Social constructivism views “knowledge” as something socially constructed. Social constructivists believe that learning is the process of building internal representations of external structures. These internal representations are influenced by one’s beliefs, prior experiences, culture, interaction with others, and scaffolding (Doolittle 2014). Like radical constructivism, social constructivism also rejects the idea of external reality.

Researchers have tried to identify principles of constructivism to explain the concept further (Hein 1991; Doolittle and Hicks 2003). Some of the key principles are as follows:
  • Learning is an active, mental process in which the learner uses sensory input and constructs meaning out of it. Though hands-on experiences are important in learning, they do not lead to learning without mental engagement.

  • The construction of knowledge or making meaning are individually and socially active processes.

  • Language is an important factor in meaning construction. The language we use influences our learning.

  • Learning is essentially contextual. We cannot learn isolated facts and theories devoid of any context. We learn new things in relationship to what else we know, what we believe, our prejudices, and our fears.

  • Learning is not instantaneous. For real learning, we need to revisit ideas, ponder on them, try them out, play with them, and use them.

  • The construction of knowledge is fostered by authentic and real-world environments.

The above principles of constructivism suggest that the process of meaning making is complex and involves a number of influences like time, context, language, etc. These principles provide a guideline to educators to plan for constructivist learning activities.

Constructivism as a Philosophical Position

Constructivism as a “worldview” refers to ontological, epistemological, methodological, and axiological assumptions. Constructivism views reality as nonphysical matter of convention and definition. In other words, reality exists only in the minds of the people contemplating them. These people are social scientists. “Reality” in constructivism is determined or influenced by the relationship between the knower and the knowable (to be known). So knowledge created by the “knower” is subjective and mediated by the knower’s prior experiences, gender, social status, race, and context. Knowledge created or constructed by the knower exists in the time/space framework. As knowledge is created by the knowers, therefore it is important to study the constructions of different knowers to infer conclusions. Moreover, the values of the knowers and the research participants should be uncovered or made transparent (Lincoln and Guba 2013).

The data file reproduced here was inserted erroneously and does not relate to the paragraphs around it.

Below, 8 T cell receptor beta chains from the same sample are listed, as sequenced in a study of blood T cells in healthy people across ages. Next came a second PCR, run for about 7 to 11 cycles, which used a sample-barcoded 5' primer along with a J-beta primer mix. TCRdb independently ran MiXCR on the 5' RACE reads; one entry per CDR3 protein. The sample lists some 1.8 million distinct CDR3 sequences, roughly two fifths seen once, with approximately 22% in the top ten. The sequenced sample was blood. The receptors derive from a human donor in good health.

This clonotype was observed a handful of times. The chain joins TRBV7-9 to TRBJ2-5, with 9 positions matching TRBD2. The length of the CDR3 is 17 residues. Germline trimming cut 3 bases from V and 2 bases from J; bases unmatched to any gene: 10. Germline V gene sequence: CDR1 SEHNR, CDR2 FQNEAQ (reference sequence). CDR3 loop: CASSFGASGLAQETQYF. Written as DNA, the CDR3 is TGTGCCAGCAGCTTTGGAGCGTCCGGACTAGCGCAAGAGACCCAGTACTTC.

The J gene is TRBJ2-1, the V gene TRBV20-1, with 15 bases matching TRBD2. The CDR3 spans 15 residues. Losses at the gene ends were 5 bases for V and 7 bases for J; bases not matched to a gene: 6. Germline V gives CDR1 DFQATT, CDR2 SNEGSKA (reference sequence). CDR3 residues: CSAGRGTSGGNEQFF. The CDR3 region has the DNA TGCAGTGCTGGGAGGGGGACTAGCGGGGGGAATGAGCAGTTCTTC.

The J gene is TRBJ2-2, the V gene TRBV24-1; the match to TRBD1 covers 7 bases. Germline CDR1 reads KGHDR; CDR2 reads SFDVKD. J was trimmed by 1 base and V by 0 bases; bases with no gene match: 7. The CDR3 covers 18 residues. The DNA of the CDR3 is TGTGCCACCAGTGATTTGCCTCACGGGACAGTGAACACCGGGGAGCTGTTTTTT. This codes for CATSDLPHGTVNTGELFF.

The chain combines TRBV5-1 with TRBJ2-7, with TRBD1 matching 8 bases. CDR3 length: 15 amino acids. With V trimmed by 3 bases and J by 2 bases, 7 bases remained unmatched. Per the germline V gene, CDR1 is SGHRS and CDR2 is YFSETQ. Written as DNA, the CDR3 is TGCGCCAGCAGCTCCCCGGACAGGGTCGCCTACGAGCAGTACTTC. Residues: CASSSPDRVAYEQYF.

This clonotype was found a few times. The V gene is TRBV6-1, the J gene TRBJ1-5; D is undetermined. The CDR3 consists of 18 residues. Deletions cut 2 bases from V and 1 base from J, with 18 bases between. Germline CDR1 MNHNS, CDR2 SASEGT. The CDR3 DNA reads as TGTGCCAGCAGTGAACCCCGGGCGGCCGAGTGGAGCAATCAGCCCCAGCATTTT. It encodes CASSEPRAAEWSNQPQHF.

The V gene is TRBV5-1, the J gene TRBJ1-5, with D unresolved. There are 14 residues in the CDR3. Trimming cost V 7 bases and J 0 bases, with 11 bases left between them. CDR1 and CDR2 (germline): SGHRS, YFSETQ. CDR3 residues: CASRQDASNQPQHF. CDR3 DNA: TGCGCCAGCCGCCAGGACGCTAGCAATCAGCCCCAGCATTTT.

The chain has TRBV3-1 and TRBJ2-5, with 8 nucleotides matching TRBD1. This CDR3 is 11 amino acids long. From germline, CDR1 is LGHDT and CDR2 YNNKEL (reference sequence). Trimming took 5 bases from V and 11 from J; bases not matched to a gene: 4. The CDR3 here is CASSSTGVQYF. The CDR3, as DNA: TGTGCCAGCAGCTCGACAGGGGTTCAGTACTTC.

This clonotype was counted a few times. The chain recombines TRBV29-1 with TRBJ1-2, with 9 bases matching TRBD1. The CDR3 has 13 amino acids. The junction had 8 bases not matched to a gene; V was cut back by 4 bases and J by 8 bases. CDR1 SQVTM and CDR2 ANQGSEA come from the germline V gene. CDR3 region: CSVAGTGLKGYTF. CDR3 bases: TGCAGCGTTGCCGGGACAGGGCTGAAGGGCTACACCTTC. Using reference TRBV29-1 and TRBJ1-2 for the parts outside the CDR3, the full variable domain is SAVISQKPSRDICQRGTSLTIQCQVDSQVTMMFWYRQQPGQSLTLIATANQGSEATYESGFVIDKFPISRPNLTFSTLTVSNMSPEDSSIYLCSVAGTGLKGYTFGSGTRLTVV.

Sustainable Development/Sustainability

Sustainable development or sustainability is a complex, integrative concept comprising of environmental, economic, and sociocultural aspects. The changing world is characterized by increasing complexity, globalization, and reflexive modernization. Today, quality of technological product cannot be judged on classical criteria of inner engineering because each engineering product has implications for society, economy, and environment. Similarly, decisions made at the global, corporate, or national levels have implications for the society, economy, and the environment. Considering the interconnectedness of issues, sustainable development focuses on the “wholeness.” The purpose of sustainability is to keep the whole system functional without compromising the needs of the future generations.

Sustainability is an ethical ideal for the development of the society without compromising/destroying nature’s resources. In a wider sense, sustainability is associated with the equity in the possibilities for development between the present and the future generations (Ciegis et al. 2009). Sustainability is concerned for using the earth’s resources cautiously and equitably to allow present and future generations to continue to exist on Earth with an adequate quality of life. In this vein, “sustainability is a valuated quality of processes, structures and systems” (Becker et al. 1999) that helps people today and tomorrow to get a “proper and fair share of the planet’s resources” (Ciegis et al. 2009). Economy, society, and environment are three key underlying dimensions of sustainability. These components interact and influence each other in a whole. Therefore, sustainability refers to sustaining the whole system by maintaining a balance among its components.

Sustainability is not a physical entity or condition which may be achieved after an intervention. It is a thinking paradigm based upon the values associated with human dignity and human rights (McKeown and Nolet 2013). Sustainability as an outcome of sustainability initiatives is a state of balance among the individual components of the whole system. This involves environmental sustainability or conservation along with socioeconomic sustainability. Environmental sustainability achieved with present trends, where a small minority lives in luxury, would be socially unsustainable as it will continue perpetuating institutionalized injustice (Bossel 1999). Similarly, exploiting environmental resources at higher rate to meet the needs of all people in all countries will not be environmentally sustainable.

Relationship Between Constructivism and Sustainability Learning